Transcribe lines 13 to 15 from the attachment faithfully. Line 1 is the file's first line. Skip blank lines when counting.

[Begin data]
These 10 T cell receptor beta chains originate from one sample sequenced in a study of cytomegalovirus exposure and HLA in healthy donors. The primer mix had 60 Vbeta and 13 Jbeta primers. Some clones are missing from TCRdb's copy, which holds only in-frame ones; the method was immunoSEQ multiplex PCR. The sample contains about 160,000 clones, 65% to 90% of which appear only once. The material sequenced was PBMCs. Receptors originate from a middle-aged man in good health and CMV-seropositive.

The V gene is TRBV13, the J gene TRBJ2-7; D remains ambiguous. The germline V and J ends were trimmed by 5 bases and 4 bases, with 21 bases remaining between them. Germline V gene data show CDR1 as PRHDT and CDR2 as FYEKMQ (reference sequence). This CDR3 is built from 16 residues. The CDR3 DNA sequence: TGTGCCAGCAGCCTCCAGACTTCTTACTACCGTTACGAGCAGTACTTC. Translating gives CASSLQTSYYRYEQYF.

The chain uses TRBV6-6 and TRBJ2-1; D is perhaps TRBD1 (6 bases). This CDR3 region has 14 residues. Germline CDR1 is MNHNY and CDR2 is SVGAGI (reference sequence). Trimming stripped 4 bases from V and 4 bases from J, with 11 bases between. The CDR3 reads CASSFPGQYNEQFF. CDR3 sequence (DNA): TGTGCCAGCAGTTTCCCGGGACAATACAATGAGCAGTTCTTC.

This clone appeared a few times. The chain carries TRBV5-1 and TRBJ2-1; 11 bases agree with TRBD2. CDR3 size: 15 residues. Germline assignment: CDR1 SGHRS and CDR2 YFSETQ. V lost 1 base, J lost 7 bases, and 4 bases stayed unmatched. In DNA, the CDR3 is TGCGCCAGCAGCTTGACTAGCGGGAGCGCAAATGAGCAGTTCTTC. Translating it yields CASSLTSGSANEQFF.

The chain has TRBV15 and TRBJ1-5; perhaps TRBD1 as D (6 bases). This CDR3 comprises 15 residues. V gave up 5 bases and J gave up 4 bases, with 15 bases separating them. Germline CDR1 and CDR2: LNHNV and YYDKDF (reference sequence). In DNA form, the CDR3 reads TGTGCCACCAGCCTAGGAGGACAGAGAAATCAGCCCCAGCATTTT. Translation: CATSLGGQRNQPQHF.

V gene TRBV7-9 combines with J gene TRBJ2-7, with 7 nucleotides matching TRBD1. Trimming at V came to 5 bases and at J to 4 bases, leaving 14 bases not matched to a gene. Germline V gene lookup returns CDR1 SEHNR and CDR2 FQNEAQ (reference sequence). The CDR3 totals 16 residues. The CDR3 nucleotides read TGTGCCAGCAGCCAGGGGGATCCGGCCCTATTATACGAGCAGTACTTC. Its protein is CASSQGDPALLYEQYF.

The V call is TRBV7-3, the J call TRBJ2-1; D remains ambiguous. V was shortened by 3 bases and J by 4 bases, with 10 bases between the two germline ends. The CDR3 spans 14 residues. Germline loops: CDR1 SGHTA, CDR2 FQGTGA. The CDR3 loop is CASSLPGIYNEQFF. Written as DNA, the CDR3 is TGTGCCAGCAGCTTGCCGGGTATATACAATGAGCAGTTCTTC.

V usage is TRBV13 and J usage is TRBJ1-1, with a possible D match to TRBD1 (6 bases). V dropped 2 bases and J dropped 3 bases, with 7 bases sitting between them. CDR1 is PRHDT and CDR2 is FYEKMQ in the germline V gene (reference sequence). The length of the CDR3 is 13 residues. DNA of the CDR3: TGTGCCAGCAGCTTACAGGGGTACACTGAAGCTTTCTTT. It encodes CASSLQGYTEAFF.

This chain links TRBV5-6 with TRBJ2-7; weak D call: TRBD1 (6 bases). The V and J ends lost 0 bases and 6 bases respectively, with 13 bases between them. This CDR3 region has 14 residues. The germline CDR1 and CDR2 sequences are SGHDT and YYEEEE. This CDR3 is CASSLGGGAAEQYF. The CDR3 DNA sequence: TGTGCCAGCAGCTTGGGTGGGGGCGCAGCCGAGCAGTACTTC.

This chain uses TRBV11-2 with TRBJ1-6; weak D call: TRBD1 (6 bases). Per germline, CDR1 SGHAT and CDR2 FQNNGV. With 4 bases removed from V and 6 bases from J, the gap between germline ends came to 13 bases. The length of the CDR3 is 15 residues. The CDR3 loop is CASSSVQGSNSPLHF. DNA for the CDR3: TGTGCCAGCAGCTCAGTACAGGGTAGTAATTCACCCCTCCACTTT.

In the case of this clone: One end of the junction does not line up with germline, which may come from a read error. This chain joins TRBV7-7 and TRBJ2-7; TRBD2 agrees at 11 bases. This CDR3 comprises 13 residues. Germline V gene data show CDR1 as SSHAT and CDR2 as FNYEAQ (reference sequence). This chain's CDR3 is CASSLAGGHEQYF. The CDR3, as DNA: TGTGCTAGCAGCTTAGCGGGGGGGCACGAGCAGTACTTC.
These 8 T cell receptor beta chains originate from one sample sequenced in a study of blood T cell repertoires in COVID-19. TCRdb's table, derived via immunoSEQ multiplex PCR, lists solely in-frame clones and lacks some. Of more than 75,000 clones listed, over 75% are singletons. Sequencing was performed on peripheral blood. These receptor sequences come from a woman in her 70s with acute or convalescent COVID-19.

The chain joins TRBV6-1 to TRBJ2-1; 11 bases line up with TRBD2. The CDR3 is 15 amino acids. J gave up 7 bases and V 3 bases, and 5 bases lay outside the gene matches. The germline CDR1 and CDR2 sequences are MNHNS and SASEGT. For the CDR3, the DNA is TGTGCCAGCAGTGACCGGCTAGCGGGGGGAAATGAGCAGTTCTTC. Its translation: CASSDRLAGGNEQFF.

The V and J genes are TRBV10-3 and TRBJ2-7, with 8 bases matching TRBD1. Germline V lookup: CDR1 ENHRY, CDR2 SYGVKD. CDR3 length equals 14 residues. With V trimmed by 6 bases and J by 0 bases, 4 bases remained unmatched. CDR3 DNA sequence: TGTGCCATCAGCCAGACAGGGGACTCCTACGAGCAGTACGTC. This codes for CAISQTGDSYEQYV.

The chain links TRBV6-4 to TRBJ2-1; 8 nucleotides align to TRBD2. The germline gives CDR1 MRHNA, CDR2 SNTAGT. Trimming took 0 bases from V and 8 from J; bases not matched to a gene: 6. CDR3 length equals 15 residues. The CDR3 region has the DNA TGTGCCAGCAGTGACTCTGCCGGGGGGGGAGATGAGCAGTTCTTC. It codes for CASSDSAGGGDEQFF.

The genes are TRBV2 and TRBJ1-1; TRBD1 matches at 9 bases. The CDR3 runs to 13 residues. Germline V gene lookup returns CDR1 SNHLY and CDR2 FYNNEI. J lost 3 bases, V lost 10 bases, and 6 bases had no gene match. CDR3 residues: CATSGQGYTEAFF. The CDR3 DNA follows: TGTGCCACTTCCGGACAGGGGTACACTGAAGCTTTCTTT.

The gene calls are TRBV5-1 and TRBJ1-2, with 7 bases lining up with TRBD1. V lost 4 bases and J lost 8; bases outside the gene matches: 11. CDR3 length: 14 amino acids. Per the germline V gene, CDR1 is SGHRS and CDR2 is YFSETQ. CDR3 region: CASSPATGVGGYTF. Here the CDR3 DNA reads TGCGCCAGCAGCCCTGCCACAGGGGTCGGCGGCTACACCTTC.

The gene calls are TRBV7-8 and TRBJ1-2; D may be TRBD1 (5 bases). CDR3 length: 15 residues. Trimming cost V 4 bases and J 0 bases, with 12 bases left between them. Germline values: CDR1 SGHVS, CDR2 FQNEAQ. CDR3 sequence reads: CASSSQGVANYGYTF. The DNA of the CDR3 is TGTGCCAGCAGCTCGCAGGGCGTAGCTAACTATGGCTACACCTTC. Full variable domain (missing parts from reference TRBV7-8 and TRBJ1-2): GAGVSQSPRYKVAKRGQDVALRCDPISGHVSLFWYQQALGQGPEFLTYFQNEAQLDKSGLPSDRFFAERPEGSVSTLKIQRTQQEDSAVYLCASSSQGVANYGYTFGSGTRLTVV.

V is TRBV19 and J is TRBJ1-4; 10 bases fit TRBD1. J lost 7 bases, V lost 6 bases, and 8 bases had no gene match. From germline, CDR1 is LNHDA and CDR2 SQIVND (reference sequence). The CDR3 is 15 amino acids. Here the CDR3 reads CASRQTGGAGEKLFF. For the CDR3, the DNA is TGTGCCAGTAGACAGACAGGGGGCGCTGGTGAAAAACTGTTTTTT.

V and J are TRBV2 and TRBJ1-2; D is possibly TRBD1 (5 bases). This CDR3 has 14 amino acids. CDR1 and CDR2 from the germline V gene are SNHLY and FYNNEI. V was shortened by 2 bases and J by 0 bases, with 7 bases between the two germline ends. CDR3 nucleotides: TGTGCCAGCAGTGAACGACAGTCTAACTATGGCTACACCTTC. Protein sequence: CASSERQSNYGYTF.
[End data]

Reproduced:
The chain joins TRBV6-1 to TRBJ2-1; 11 bases line up with TRBD2. The CDR3 is 15 amino acids. J gave up 7 bases and V 3 bases, and 5 bases lay outside the gene matches. The germline CDR1 and CDR2 sequences are MNHNS and SASEGT. For the CDR3, the DNA is TGTGCCAGCAGTGACCGGCTAGCGGGGGGAAATGAGCAGTTCTTC. Its translation: CASSDRLAGGNEQFF.

The V and J genes are TRBV10-3 and TRBJ2-7, with 8 bases matching TRBD1. Germline V lookup: CDR1 ENHRY, CDR2 SYGVKD. CDR3 length equals 14 residues. With V trimmed by 6 bases and J by 0 bases, 4 bases remained unmatched. CDR3 DNA sequence: TGTGCCATCAGCCAGACAGGGGACTCCTACGAGCAGTACGTC. This codes for CAISQTGDSYEQYV.

The chain links TRBV6-4 to TRBJ2-1; 8 nucleotides align to TRBD2. The germline gives CDR1 MRHNA, CDR2 SNTAGT. Trimming took 0 bases from V and 8 from J; bases not matched to a gene: 6. CDR3 length equals 15 residues. The CDR3 region has the DNA TGTGCCAGCAGTGACTCTGCCGGGGGGGGAGATGAGCAGTTCTTC. It codes for CASSDSAGGGDEQFF.